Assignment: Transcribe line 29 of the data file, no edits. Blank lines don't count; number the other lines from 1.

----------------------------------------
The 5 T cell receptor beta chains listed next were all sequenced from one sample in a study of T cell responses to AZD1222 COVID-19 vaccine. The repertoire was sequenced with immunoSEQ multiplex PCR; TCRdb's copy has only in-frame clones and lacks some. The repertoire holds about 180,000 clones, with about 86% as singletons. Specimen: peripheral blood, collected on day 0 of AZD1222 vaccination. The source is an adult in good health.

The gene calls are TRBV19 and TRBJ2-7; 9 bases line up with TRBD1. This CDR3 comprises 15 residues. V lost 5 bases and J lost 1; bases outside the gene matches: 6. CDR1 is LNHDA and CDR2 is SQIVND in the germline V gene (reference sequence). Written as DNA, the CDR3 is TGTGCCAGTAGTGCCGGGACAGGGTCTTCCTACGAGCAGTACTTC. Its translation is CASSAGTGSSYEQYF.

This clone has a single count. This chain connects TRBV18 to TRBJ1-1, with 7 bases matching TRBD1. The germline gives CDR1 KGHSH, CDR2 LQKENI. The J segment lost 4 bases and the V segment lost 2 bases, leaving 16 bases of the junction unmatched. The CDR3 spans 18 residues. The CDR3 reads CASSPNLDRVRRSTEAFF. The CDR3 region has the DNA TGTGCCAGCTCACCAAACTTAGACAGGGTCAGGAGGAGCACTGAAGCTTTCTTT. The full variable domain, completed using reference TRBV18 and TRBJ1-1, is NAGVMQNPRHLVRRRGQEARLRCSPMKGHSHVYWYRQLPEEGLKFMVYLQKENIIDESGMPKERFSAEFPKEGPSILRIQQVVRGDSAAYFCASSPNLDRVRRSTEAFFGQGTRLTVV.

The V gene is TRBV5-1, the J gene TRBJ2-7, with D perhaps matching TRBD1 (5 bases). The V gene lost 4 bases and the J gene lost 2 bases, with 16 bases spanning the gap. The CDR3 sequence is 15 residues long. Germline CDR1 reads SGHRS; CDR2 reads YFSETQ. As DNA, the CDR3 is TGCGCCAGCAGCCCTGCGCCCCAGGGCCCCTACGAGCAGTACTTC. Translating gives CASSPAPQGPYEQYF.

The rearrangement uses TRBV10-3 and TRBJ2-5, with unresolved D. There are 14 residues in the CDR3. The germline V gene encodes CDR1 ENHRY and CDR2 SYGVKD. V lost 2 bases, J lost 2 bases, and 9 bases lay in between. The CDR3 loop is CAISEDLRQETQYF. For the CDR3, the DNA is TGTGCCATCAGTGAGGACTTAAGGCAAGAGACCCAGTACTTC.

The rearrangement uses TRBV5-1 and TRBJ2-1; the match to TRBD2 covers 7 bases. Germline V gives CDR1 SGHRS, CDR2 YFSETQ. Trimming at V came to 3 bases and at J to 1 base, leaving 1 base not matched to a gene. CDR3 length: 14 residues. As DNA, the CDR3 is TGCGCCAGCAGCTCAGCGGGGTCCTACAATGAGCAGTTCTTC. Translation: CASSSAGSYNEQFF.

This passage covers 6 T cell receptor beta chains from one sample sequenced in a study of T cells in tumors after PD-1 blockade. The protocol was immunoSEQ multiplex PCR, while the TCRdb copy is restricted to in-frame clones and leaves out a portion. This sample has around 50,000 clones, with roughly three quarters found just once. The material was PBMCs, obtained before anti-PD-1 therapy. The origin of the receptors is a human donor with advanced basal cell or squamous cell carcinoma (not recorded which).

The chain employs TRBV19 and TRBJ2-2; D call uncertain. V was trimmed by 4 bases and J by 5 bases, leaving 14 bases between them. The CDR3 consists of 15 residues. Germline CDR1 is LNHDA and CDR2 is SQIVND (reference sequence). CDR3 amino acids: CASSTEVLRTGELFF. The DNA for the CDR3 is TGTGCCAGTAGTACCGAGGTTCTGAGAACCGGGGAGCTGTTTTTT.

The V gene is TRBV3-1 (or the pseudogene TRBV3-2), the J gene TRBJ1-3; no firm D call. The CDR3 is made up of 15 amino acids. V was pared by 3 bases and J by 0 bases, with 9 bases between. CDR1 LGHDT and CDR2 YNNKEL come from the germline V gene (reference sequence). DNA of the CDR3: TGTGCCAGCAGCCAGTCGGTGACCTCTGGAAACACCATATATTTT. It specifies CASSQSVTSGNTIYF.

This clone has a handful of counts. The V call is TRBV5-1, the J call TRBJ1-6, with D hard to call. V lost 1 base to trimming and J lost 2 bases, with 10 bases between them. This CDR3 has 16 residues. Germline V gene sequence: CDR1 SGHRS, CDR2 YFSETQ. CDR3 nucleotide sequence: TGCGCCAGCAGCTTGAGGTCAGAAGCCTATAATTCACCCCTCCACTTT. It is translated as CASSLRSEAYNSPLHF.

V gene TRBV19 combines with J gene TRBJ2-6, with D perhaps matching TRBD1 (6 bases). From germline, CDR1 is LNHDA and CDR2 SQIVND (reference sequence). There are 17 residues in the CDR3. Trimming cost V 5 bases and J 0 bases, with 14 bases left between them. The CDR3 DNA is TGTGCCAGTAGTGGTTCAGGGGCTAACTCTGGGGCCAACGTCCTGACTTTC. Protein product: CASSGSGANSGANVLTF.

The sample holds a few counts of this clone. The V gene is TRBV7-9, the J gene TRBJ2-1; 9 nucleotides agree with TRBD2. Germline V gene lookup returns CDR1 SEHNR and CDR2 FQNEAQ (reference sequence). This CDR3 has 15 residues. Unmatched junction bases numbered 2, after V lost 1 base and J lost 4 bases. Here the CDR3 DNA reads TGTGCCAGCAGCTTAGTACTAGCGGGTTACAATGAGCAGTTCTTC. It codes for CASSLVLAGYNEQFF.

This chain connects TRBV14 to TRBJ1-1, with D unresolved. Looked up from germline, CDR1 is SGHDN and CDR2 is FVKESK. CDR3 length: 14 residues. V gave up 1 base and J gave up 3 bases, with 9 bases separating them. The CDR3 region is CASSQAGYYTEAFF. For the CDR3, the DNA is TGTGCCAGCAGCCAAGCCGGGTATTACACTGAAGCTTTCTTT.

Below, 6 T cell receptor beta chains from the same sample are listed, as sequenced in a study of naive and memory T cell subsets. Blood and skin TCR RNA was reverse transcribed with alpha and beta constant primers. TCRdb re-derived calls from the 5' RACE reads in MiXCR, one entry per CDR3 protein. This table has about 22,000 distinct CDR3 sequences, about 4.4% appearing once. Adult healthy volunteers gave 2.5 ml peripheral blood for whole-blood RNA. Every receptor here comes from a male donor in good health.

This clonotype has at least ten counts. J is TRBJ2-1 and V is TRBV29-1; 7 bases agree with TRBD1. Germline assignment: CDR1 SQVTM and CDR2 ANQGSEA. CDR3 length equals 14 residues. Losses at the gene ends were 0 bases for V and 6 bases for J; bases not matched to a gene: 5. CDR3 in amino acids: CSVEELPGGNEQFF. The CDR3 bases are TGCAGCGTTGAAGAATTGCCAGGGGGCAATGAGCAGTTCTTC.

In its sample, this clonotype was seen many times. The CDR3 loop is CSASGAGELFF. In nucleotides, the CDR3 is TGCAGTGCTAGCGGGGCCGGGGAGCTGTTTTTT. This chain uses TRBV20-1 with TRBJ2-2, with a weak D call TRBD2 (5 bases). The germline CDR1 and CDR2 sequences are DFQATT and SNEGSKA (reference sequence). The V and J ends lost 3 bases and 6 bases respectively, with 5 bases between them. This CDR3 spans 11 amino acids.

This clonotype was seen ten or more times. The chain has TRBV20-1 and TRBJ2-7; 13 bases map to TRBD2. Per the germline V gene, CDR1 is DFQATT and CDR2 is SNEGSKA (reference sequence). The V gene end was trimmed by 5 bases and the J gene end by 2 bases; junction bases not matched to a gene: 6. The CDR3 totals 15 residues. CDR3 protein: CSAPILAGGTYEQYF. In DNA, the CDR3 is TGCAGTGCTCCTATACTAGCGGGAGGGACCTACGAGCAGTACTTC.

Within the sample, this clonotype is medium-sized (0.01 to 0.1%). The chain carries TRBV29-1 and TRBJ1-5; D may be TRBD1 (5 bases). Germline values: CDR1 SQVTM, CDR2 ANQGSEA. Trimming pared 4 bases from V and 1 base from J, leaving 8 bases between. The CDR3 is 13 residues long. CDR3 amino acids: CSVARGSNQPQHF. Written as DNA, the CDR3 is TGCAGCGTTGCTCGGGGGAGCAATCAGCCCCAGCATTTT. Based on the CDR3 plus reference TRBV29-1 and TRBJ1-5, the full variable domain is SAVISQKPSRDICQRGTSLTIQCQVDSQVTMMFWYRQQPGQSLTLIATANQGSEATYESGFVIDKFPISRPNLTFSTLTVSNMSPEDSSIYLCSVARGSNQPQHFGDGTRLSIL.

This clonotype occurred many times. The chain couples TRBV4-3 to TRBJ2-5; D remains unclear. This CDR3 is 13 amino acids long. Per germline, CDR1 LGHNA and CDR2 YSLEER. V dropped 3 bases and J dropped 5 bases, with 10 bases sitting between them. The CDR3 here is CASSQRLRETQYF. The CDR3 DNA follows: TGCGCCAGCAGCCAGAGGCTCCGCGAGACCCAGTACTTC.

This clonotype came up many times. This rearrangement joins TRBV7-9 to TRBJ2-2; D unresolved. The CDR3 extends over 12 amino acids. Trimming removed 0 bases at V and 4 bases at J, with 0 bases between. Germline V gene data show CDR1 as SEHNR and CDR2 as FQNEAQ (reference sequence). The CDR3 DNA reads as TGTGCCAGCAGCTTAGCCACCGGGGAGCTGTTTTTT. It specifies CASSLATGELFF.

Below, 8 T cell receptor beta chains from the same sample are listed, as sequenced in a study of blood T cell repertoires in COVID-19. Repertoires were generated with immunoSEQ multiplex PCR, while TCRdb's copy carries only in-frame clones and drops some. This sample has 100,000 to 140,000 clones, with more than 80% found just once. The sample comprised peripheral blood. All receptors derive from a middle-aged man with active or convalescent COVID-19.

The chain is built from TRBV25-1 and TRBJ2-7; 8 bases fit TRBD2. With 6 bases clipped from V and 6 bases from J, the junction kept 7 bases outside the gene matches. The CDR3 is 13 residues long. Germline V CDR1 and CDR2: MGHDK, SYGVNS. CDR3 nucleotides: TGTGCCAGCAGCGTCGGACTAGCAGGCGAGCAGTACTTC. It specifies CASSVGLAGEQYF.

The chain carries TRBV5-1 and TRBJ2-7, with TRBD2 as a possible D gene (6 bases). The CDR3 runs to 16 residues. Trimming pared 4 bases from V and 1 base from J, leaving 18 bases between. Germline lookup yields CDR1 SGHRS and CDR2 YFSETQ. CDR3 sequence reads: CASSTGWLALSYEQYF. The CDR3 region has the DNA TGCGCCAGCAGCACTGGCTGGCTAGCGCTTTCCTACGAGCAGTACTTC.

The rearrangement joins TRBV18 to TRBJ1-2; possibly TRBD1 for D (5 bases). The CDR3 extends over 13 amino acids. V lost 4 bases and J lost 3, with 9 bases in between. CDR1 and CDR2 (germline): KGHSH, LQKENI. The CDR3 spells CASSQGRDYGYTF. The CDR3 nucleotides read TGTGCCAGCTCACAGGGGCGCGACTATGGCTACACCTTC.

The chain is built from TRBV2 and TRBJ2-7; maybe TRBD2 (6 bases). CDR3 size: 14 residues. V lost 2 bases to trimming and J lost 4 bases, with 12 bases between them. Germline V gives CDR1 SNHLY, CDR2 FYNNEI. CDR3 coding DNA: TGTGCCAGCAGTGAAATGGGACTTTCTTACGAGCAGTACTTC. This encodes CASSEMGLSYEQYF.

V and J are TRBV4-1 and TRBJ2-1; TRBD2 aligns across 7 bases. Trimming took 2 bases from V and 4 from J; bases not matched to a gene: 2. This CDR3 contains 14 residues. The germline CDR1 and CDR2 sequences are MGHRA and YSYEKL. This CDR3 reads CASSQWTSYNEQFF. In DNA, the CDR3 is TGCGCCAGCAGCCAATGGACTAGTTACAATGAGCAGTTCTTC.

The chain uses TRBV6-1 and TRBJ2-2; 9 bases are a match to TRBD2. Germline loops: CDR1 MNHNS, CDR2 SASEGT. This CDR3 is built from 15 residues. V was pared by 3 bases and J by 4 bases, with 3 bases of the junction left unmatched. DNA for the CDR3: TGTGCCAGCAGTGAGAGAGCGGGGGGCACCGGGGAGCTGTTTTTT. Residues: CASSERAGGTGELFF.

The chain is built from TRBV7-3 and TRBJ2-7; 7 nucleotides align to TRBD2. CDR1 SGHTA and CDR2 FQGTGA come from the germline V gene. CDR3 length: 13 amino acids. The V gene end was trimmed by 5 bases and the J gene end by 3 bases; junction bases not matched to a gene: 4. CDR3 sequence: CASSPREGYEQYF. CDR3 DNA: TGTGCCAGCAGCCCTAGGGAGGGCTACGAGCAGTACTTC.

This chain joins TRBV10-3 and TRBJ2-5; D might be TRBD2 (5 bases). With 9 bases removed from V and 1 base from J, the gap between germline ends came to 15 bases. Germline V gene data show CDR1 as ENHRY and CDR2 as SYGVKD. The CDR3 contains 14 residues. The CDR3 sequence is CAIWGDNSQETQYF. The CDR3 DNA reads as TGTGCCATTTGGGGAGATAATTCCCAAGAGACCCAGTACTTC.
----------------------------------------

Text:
This chain joins TRBV10-3 and TRBJ2-5; D might be TRBD2 (5 bases). With 9 bases removed from V and 1 base from J, the gap between germline ends came to 15 bases. Germline V gene data show CDR1 as ENHRY and CDR2 as SYGVKD. The CDR3 contains 14 residues. The CDR3 sequence is CAIWGDNSQETQYF. The CDR3 DNA reads as TGTGCCATTTGGGGAGATAATTCCCAAGAGACCCAGTACTTC.